contributor, korn ferry institute
This Week in Leadership (June 7 - June 13)
Are in-office or remote employees more productive? Plus, how to deal with a toxic boss.
Daniel Goleman, author of the best seller Emotional Intelligence, and host of the podcast First Person Plural: Emotional Intelligence and Beyond, is a regular contributor to Korn Ferry. His latest book, Altered Traits: Science Reveals How Meditation Changes Your Mind, Brain, and Body, is available now.
Last year, IBM reported that nearly six in ten consumers are willing to change their shopping habits to reduce environmental impact. Meanwhile, 50% of Gen Z’ers (those born after 1995) report having recently called out a brand for behaving in a way they believed was unethical.
Consumers aren’t the only ones moving the needle when it comes to purpose and sustainability. Earlier this year, Sustainable Brands (SB) brought together representatives from sustainability focused organizations like Impossible Foods to discuss “a number of critical environmental, social, cultural and business trends that are defining the moment and shaping post-2020 and post-pandemic life.”
At the event, Dimitar Vlahov, SB’s Sustainable Business & Brand Transformation Expert, set the stage by commenting that the overlapping crises of the past year have led us to what he calls the "Great Restart" or the "Great Reset”: a moment of reckoning and new beginnings. Studies have pointed to a rise in empathy and nine out of ten consumers have reported that they are willing to pay more for ethical retailers.
Bea Boccalandro is the founder of VeraWorks, a global consulting firm whose mission is to help companies “offer employees the opportunity to do societal good through their everyday jobs.” Boccalandro recently reported this in the Harvard Business Review: employees whose work experience incorporated social purpose experienced 13% higher job satisfaction than those whose work didn’t. Boccalandro argues that social good is no longer just the responsibility of Chief Sustainability Officers— the purpose movement means CFOs, CMOs and other members of the executive leadership team must also be champions of CSR.
Paul Herman is the CEO of the impact investing firm HIP Investor. He cites five crises of our time: health, wealth, earth, equality and trust. Herman argues that in order to promote positive purposes across these five areas we need new metrics, innovative investing, and multi-sector solutions. This includes developing new ways to measure impact and stakeholder value creation and identify gaps between policy and impact; increasing the appetite for sustainable finance; and building bridges across sectors and industries so diverse stakeholders can collaborate on solutions that benefit society as a whole.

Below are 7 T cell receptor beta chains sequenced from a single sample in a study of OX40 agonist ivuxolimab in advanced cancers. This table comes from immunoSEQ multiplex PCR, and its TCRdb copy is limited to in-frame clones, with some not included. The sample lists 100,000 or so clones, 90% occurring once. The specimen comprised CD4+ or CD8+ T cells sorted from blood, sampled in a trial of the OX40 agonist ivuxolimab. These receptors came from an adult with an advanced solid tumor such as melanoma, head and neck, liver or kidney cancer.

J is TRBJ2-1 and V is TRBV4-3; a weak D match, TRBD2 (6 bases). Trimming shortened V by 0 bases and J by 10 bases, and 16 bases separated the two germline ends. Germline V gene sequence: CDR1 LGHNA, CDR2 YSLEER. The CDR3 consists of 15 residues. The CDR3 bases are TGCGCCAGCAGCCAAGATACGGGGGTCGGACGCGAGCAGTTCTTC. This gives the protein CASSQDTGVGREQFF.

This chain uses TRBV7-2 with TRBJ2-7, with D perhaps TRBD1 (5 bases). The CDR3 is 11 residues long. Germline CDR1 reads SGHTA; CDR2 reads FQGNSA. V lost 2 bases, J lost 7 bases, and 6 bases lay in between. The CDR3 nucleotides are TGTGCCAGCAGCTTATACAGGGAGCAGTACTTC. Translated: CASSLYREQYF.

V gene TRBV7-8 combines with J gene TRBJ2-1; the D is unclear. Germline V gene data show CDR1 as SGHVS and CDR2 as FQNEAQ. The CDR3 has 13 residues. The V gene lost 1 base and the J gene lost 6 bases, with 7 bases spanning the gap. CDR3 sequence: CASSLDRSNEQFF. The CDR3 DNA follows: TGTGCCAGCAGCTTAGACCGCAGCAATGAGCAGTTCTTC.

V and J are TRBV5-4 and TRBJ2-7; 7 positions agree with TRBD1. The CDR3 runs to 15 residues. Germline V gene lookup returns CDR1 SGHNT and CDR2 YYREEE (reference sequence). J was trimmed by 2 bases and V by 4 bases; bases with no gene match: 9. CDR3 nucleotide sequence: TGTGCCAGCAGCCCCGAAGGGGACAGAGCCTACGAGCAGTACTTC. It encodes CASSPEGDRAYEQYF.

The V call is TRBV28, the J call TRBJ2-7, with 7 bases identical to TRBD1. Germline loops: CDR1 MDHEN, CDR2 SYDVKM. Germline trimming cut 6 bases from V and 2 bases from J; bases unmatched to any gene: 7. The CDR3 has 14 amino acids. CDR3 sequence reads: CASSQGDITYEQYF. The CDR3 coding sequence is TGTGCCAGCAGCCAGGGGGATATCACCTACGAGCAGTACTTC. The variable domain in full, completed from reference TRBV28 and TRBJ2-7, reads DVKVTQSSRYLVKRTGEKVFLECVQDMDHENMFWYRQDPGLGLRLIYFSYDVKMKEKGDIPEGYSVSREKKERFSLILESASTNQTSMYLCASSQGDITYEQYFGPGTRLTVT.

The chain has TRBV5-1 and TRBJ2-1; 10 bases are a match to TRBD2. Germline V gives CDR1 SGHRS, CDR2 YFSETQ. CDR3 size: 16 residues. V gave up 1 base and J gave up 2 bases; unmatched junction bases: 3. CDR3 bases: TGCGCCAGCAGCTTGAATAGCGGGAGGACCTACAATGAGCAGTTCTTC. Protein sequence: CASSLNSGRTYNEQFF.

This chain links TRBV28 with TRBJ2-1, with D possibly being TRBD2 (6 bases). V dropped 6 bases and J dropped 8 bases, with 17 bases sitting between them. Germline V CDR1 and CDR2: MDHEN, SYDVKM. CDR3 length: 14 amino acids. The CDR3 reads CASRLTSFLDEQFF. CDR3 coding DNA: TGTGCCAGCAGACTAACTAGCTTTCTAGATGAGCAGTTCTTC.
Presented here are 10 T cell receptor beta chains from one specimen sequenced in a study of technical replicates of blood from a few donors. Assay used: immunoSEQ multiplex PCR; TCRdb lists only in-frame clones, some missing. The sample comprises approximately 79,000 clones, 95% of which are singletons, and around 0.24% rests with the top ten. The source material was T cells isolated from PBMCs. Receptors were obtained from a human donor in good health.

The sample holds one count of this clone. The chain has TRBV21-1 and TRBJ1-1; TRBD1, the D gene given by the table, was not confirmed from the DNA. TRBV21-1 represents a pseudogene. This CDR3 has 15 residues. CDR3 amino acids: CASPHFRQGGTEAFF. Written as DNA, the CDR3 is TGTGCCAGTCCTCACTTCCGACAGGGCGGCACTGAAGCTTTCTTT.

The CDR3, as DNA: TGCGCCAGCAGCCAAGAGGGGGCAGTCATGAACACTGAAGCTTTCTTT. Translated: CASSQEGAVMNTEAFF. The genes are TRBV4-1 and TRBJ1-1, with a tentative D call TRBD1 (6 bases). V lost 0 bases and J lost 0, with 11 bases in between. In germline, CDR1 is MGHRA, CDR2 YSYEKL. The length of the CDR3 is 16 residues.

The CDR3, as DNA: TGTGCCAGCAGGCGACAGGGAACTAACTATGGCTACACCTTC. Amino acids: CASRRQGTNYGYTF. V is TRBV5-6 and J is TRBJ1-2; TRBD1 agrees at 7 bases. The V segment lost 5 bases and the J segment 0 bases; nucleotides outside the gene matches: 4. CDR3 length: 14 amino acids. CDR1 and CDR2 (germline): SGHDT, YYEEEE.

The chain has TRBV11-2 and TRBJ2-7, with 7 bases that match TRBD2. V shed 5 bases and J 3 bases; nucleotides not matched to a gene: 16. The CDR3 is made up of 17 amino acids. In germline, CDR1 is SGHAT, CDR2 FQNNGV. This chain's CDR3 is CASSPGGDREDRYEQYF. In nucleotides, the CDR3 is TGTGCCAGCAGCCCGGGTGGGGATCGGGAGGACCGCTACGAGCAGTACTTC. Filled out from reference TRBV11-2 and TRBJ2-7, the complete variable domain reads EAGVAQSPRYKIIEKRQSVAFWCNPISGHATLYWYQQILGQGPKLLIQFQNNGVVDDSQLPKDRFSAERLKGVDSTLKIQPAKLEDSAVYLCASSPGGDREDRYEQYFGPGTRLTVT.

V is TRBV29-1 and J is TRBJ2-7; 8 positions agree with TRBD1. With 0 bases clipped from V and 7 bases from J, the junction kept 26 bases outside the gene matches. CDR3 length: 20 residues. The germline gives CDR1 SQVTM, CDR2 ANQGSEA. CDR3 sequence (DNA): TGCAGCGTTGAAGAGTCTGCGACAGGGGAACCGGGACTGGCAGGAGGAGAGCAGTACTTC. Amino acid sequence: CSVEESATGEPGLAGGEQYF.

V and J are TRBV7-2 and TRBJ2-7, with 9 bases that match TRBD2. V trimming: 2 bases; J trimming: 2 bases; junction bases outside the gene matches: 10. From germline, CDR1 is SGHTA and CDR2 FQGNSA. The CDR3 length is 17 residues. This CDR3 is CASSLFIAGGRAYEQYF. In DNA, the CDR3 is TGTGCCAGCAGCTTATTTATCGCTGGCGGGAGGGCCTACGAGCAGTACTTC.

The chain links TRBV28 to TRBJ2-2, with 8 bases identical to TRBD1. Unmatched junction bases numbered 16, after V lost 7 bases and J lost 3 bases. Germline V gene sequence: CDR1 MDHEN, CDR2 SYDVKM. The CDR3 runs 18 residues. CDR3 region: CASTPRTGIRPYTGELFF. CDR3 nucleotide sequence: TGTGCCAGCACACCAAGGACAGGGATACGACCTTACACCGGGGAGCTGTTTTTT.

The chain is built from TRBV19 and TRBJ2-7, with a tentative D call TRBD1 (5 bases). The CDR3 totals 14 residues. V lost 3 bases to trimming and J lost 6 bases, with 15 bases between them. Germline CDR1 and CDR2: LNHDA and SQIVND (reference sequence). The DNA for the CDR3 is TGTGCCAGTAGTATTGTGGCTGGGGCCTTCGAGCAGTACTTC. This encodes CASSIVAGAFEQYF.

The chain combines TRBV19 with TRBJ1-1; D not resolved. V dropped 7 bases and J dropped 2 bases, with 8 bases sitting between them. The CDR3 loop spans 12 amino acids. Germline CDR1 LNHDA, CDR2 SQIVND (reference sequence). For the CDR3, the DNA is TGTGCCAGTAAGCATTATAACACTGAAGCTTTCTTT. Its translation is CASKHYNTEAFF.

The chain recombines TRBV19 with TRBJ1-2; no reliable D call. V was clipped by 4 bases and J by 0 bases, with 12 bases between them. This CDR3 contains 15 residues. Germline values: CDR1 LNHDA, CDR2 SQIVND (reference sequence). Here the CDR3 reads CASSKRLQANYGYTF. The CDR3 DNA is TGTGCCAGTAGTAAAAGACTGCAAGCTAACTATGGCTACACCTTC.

These assertions align with what some call stakeholder capitalism. “We have to deliver great returns for our shareholders and help drive progress on society’s most important priorities,” explains Brian Moynihan, Chairman and CEO of Bank of America. “That is stakeholder capitalism in action. Common metrics will help all stakeholders measure the progress we are making and ensure that the resources capitalism can marshal — from companies, from investors, and others — are directed to where they can make the most difference.”
At the start of the pandemic, there was a fear that corporations and investment funds would force corporations to pull back on their social-impact efforts. But actually, 2020 was the year that the environmental, social and governance (ESG) movement came of age.
Total assets in sustainable funds grew over 50% to $1.7 trillion last year and by the last quarter of 2020, we saw that ESG’s had become critical for organizations who wanted to attract new investors. At the close of the year more than three times as many CFOs of S&P 500 companies discussed ESG matters during fourth-quarter earnings calls in 2020 than they did three years ago.
Gloria Mirrione, sector leader for Asset Management and Impact Investing with Korn Ferry, said the pandemic led “investors of all types to accelerate the decision to align their personal values directly where they place investable dollars.”
So, consumers aren’t the only ones demanding organizations address more than the bottom line. They are one of many stakeholder groups putting pressure on organizations to be a part of solving the world’s most pressing problems.